Atlantic City’s Notes 21% Drop in Their Employment Rate in August

September 30, 2020 John Isaac

COVID-19 pandemic’s consequence on the gambling industry might be bigger than people originally thought they would be. In fact, according to data from the New Jersey Division of Gaming Enforcement, many people had yet to return to their employment after the gambling sector was reopened again.

Atlantic City Casino Stretch by the OceanLast month, 22,352 people were employed by Atlantic City’s nine casinos, 2,528 less than the total employment of the industry in July, with 6,233 fewer workers than were registered in August 2019, a decrease of more than 21% year on year.

The employment report also reveals that the Press of Atlantic City estimates that 5,771 jobs have been classified as “other”. Jobs referred as “other” usually include seasonal and temporary employees. However, this year the group also includes a huge amount of people who lost their jobs as a result of the COVID-19 pandemic.

Casinos Are Taking Back the Employees They Previously Let Go

When compared to July, the number of full-time and part-time staff both rose in August, but they were slightly lower (28%) than in August of last year. Between July and August, the number of workers classified as “other” decreased by more than 2,800.

Jane Bokunewicz, a coordinator of the Lloyd D. Levenson Institute of Gaming, Hospitality & Tourism at Stockton University, said that it looks like most casinos are taking back as many newly unemployed workers as they can, and some are letting the rest go.

Borgata Hotel Casino & Spa laid off 2,295 workers on Aug. 31, an action reflected in job data sent the next day to state gaming regulators. Borgata is the city’s largest casino employer, with more than 5,000 jobs usually registered. The Marina District property reported 3,128 employees for August.

“It seems most casinos are bringing back as many furloughed employees as they can, and some are letting the rest go. Borgata may have been impacted more than other properties since they have more of a nongaming footprint than others. The food and beverage and convention jobs at Borgata would be among the most vulnerable under current circumstances” – said coordinator of the Lloyd D. Levenson Institute of Gaming, Hospitality & Tourism at Stockton University, Jane Bokunewicz.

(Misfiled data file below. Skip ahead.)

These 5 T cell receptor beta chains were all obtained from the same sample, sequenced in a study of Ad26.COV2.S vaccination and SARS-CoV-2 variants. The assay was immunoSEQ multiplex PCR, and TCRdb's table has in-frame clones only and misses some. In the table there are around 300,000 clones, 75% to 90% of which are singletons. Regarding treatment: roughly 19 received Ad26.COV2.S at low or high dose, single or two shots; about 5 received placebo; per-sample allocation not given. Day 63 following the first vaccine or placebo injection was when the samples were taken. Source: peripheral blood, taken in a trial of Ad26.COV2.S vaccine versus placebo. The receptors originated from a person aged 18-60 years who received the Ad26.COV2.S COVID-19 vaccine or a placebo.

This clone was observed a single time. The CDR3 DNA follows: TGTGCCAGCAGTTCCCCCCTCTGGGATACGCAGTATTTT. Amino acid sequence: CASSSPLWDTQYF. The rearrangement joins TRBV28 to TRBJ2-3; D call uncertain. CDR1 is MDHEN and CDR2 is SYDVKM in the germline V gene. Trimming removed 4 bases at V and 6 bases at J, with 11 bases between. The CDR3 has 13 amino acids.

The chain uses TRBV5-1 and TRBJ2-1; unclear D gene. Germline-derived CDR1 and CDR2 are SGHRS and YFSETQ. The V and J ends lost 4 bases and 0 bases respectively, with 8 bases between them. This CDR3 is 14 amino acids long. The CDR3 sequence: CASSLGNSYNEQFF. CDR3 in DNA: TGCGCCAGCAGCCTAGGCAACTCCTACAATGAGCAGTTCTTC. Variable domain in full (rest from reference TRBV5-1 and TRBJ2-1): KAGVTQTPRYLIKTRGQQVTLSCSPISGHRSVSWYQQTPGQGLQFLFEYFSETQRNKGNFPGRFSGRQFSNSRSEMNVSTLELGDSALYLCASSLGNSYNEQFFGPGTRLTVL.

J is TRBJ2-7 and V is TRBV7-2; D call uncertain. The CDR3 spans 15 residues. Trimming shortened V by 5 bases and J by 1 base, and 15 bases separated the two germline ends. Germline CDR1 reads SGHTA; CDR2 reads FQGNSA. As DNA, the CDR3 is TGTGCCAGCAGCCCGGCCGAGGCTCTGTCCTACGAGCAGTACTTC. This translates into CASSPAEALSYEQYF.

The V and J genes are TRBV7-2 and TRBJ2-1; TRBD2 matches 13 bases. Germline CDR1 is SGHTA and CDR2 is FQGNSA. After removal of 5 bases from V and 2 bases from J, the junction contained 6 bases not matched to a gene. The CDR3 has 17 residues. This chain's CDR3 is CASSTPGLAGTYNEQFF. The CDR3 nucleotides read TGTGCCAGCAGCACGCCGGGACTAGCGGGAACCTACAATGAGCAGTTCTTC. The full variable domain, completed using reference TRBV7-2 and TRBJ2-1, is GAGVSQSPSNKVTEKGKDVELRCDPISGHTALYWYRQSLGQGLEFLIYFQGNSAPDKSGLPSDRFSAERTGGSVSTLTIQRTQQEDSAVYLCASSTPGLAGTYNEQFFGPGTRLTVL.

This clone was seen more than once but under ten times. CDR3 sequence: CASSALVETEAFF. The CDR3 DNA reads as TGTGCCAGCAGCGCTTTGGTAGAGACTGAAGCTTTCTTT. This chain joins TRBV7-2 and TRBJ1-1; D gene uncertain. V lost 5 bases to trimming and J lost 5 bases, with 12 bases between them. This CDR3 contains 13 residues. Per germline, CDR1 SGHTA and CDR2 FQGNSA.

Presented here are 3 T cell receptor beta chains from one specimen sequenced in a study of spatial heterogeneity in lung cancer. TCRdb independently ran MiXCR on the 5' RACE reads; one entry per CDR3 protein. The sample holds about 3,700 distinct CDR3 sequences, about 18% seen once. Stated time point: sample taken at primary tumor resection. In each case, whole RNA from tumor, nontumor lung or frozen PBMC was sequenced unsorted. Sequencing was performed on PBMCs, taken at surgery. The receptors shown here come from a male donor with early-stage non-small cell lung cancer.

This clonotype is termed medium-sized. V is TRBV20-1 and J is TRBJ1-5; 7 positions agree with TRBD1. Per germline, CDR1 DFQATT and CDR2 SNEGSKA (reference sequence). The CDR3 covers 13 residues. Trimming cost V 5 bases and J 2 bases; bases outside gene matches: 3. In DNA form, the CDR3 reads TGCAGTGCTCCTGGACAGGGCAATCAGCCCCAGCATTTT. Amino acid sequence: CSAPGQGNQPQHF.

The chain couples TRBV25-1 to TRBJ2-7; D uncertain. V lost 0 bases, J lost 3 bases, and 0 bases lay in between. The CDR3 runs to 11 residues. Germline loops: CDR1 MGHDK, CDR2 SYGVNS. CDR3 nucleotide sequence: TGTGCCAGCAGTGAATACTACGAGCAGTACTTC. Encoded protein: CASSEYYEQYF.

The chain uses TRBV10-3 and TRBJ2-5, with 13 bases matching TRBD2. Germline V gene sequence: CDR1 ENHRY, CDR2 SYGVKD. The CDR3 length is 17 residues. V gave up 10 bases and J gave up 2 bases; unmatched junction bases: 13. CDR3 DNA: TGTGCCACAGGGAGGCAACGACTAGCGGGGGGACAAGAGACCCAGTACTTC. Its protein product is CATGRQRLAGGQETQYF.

This Is a Result of The Lockdown That Happened in March

However, the August job statistics do not represent a large number of hospitality employees who returned to work this month because the indoor casino restaurants didn’t resume until September 4th.   

Around 44 percent of the union’s members served until Gov. Phil Murphy allowed indoor dining to return, Bob McDevitt, president of Unite Here Local 54, the labor union representing almost 10,000 food and beverage, hotel, and sanitation workers, said. He reported that the figure had risen to nearly 68% in September.

Other positions were provided to workers who were unable to return to work because their job was not yet required.  

Callender and McDevitt both stated that most people choose not to go back to work in another capacity.

After the lockdown, the casinos were permitted to reopen at 25% capacity on July 2 and did not give visitors the full experience of the resort, which includes indoor dining, restaurants, nightclubs, and entertainment. In the second quarter of 2020, the Atlantic City casino industry experienced a $112 million operating loss despite being closed for around 3-4 months.

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